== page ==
Author: Brian K. Burton

the dean and a professor of management at the College of Business and Economics at Western Washington University in Bellingham, Washington
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Seven Days’ Battles

The Seven Days’ Battles, fought June 25–July 1, 1862, were the decisive engagements of the Peninsula Campaign during the American Civil War (1861–1865). Union general George B. McClellan had attempted to march his Army of the Potomac up the Peninsula between the York and James rivers but was stalled first at Yorktown, then at Williamsburg, and finally at the fierce battle at Seven Pines–Fair Oaks (May 31–June 1), during which Confederate general Joseph E. Johnston was severely wounded. General Robert E. Lee took command of the Army of Northern Virginia and, to prevent a siege of the Confederate capital at Richmond, went on the offensive. The first of Lee’s attacks occurred on June 26, and after two days of fighting he forced McClellan to abandon his supply line and begin a retreat back to the James River. Lee pursued and came close to destroying the Union army on June 30 at Glendale. He suffered a major tactical defeat the next day at Malvern Hill, but McClellan ensured a Confederate strategic victory by continuing his retreat to Harrison’s Landing. The battles ended McClellan’s campaign to take Richmond, as well as the last chance to end the war under circumstances that might resemble the status quo of 1860.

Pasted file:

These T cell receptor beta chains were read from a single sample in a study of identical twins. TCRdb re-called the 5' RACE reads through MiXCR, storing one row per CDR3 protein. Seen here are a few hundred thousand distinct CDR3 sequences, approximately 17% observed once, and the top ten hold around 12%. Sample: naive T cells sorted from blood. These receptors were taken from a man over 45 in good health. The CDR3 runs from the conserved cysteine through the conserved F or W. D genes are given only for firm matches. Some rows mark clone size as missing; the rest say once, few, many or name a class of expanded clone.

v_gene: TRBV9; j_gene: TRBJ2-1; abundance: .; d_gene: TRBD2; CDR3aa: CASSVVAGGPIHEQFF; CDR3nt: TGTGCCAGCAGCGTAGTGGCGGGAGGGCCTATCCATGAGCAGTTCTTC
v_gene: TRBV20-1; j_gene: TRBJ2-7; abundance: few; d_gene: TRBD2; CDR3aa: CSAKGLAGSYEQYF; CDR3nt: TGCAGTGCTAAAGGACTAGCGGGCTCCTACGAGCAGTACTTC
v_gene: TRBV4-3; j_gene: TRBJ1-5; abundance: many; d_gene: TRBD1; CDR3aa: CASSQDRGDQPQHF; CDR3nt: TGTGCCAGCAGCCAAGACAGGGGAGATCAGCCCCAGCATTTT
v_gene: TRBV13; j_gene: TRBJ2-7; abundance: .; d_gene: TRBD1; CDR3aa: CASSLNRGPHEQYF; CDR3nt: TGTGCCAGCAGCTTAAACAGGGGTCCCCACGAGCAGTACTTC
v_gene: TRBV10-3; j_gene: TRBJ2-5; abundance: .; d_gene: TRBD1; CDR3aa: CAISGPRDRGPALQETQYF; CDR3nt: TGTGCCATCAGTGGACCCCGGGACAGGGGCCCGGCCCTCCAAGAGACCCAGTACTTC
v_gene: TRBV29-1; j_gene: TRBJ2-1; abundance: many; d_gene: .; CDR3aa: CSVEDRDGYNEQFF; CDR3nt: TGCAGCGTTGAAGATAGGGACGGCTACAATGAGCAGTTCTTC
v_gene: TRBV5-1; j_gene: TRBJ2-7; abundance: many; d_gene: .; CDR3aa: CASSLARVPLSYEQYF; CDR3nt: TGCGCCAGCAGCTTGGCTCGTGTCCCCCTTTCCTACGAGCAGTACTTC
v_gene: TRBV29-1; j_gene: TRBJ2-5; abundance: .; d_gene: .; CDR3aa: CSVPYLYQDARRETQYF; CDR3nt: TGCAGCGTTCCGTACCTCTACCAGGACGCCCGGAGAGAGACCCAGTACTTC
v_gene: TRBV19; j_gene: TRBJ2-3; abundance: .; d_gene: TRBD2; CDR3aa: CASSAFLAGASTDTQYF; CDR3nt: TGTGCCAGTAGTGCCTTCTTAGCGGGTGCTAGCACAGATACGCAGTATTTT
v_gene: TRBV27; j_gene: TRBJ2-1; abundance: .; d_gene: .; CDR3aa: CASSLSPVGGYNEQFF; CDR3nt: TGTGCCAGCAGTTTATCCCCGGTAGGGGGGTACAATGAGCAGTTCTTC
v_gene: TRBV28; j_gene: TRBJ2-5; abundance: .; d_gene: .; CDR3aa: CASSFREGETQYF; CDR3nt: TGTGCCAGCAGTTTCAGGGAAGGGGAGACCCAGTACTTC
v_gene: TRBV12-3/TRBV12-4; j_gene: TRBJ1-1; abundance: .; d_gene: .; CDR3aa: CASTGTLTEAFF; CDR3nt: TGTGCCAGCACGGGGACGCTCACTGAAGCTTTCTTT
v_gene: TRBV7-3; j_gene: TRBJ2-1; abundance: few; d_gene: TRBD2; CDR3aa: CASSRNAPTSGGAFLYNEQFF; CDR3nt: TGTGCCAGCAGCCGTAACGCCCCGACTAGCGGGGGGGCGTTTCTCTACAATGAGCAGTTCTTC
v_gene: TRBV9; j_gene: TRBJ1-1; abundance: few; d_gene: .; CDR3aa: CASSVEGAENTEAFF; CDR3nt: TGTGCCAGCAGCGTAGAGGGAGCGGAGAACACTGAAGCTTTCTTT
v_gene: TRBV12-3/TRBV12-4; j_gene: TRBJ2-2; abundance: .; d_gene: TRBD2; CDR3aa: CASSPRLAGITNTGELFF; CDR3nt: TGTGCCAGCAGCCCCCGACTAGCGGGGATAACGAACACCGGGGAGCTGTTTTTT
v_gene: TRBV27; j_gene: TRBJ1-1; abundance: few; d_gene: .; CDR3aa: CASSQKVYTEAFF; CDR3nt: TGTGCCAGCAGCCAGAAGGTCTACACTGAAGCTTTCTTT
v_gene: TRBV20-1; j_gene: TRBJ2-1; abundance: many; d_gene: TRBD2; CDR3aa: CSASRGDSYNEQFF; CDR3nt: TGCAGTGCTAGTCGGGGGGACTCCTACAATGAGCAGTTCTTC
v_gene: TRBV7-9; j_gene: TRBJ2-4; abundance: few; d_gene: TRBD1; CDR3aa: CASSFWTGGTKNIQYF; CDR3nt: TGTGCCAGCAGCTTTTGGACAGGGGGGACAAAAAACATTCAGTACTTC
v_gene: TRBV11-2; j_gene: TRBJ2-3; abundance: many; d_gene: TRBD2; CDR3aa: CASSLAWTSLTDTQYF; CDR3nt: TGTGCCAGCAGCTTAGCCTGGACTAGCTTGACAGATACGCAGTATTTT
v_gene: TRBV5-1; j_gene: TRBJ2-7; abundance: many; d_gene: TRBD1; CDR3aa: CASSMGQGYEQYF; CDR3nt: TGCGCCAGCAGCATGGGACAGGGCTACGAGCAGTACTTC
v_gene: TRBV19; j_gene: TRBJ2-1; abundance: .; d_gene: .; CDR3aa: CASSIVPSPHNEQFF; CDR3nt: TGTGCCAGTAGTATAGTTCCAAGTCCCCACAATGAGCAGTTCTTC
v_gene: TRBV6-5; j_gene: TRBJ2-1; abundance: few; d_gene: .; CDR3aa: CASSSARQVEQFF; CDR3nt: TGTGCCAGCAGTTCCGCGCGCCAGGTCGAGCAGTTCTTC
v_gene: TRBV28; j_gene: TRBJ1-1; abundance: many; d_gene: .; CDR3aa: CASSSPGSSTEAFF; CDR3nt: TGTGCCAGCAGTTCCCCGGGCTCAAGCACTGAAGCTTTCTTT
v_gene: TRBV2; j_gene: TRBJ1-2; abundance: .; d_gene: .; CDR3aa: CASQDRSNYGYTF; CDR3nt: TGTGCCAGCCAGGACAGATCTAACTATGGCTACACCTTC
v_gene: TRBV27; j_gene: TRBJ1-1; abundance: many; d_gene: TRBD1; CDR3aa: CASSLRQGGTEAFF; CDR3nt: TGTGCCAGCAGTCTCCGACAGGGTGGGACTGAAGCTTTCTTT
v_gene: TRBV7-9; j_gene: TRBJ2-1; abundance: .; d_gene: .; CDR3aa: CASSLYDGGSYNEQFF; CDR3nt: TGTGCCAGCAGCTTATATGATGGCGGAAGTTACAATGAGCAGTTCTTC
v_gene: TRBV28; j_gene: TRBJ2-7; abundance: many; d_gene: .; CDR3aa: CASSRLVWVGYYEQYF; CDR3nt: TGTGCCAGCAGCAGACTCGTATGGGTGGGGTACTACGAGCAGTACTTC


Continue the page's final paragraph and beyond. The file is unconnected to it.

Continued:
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Peninsula Campaign

The Peninsula Campaign, fought during the spring and summer of 1862, was an attempt by Union general-in-chief George B. McClellan to capture the Confederate capital at Richmond from the southeast during the American Civil War (1861–1865). Pressured by United States president Abraham Lincoln to mount an offensive—Union forces had been dormant since the previous July—McClellan steamed his Army of the Potomac down the Chesapeake Bay, landed it at Fort Monroe, and marched it up the Peninsula between the James and York rivers. He was confronted at Yorktown by Confederates under John B. Magruder, who convinced McClellan that Confederate forces were stronger than they actually were. Consequently, on April 5 McClellan began a siege rather than attacking, providing time for Joseph E. Johnston‘s Army of Northern Virginia to arrive. Union and Confederate forces next fought each other at Williamsburg on May 5. Then Johnston took advantage of the fact that McClellan’s army was caught on both sides of a rain-swollen Chickahominy River, attacking him at the Battle of Seven Pines–Fair Oaks on May 31. Johnston was wounded in the two-day battle, and Robert E. Lee took command of Confederate forces, attacking McClellan three weeks later and, in the Seven Days’ Campaign, driving him off the Peninsula and saving Richmond.

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